We initially investigated MALAT1 expression in twenty pairs of primary malignant melanoma tissues and adjacent normal tissues by real-time PCR. As shown in Figure Figure1A,1A, MALAT1 was markedly increased in melanoma tissues compared to adjacent normal tissues. We also detected the expression of MALAT1 in human epidermal melanocytes (HEMa-LP) and three human melanoma cell lines (A375, SK-MEL-5 and SK-MEL-2), and found that MALAT1 was significantly higher in melanoma cells than in human epidermal melanocytes, especially in A375 cells (Figure (Figure1B).1B). To further explore the role of MALAT1 in melanoma cells, MALAT1 was down-regulated by si-MALAT1 in A375 cells (Figure (Figure1C).1C). The CCK8 assay revealed that decreased MALAT1 significantly inhibited the proliferative ability of melanoma cells (Figure (Figure1D).1D). Scratch wound assays and transwell assays showed that si-MALAT1 transfected cells exhibited a decrease in invasive and migratory capacity compared to the control group (Figure 1E–1H). These findings indicated that MALAT1 promotes tumor cell proliferation, migration and invasion in melanoma.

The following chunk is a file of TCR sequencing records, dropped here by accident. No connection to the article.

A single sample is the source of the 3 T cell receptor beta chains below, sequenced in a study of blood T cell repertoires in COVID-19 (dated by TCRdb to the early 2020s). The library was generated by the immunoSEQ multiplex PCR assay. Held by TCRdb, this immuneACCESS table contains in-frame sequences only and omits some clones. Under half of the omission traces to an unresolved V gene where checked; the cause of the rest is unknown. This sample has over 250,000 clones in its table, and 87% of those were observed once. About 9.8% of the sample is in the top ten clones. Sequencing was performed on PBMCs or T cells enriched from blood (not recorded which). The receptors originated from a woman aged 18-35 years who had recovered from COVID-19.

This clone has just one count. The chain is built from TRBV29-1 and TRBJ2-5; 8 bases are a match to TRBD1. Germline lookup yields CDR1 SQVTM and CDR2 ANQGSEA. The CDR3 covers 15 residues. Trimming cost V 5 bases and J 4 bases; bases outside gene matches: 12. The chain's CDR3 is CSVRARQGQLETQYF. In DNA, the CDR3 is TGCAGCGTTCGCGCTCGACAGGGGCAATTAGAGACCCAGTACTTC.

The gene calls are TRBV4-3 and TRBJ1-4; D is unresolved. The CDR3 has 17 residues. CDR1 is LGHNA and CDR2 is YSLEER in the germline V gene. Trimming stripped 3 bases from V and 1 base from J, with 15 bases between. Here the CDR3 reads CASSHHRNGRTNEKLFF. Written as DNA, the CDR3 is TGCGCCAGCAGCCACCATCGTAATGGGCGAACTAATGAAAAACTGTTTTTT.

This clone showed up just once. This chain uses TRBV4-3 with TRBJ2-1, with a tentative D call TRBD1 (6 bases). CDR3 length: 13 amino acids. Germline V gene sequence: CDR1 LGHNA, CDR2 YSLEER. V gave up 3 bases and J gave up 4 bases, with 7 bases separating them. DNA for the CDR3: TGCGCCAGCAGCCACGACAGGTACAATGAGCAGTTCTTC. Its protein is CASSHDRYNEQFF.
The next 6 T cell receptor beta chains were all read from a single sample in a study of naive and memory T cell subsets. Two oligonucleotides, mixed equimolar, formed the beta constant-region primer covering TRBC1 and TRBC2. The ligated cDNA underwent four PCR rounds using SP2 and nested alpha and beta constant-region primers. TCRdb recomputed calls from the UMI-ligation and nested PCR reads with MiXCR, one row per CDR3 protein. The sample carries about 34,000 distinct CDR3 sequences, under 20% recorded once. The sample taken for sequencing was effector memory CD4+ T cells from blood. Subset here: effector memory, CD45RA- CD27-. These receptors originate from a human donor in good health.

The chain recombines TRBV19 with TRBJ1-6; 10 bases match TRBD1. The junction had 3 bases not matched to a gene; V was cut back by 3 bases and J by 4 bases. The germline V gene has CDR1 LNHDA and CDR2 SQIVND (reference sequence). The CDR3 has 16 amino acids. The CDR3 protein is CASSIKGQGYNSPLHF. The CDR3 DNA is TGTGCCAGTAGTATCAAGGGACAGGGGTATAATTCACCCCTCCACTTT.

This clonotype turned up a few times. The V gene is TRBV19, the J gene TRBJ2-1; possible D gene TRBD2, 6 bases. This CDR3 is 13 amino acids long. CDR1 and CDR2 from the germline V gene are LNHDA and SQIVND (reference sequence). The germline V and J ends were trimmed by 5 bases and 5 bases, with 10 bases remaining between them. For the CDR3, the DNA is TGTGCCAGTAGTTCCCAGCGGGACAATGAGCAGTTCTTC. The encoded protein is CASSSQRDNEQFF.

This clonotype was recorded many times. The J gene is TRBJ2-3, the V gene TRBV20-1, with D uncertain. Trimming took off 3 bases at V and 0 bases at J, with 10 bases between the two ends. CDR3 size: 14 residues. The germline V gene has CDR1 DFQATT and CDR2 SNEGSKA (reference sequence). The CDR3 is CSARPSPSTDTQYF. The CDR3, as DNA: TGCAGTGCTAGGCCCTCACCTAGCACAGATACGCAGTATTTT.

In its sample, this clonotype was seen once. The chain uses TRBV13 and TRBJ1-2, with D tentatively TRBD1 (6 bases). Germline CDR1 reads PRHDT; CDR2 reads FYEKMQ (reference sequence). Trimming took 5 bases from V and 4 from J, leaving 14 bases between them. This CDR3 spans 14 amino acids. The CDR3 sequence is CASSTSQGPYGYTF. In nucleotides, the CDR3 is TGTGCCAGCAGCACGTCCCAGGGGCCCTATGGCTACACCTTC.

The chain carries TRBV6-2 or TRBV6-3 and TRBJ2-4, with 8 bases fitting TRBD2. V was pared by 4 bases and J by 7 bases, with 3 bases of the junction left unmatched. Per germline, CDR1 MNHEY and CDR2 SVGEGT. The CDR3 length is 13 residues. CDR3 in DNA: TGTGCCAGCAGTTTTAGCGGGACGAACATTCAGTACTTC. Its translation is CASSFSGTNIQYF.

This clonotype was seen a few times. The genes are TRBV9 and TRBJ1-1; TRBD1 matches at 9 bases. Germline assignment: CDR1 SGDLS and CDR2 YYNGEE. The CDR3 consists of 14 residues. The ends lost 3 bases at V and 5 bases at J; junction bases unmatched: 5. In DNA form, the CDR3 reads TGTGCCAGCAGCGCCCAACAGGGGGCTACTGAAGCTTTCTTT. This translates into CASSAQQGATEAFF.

Several studies indicated that lncRNA may operate as a ceRNA in carcinogenesis. The hypothesis of ceRNA function assumes that some specific lncRNAs can function as miRNA sponges to control miRNAs available for binding with their targets, functionally liberating mRNA transcripts targeted by certain miRNAs [18, 19]. A recent study showed that MALAT1 promotes breast cancer (miR-1) , liver fibrosis  and cervical cancer (miR-145)  progression by acting as a ceRNA. Thus, we considered whether MALAT1 has the same effect in melanomagenesis. The potential miR-22 binding sites in MALAT1 transcripts were predicted using LncBase Predicted v.2 (http://carolina.imis.athena-innovation.gr/index.php?r=site%2Ftools) (Figure (Figure2A).2A). We subsequently constructed luciferase reporter plasmids containing the wild-type MALAT1 (pMIR-MALAT1-WT) and mutant MALAT1 with mutations of predicted miR-22 binding sites (pMIR-MALAT1-MUT). Dual luciferase reporter assays showed that miR-22 over-expression led to a marked decrease in luciferase activity in pMIR-MALAT1-WT, without changing the luciferase activity of pMIR-MALAT1-MUT in A375 cells (Figure (Figure2B).2B). Meanwhile, real-time PCR showed that endogenous MALAT1 was reduced in miR-22 mimic-transfected cells, but miR-22 inhibitor increased MALAT1 levels (Figure (Figure2C).2C). These data indicate that MALAT1 is negatively regulated by miR-22 in melanoma cells.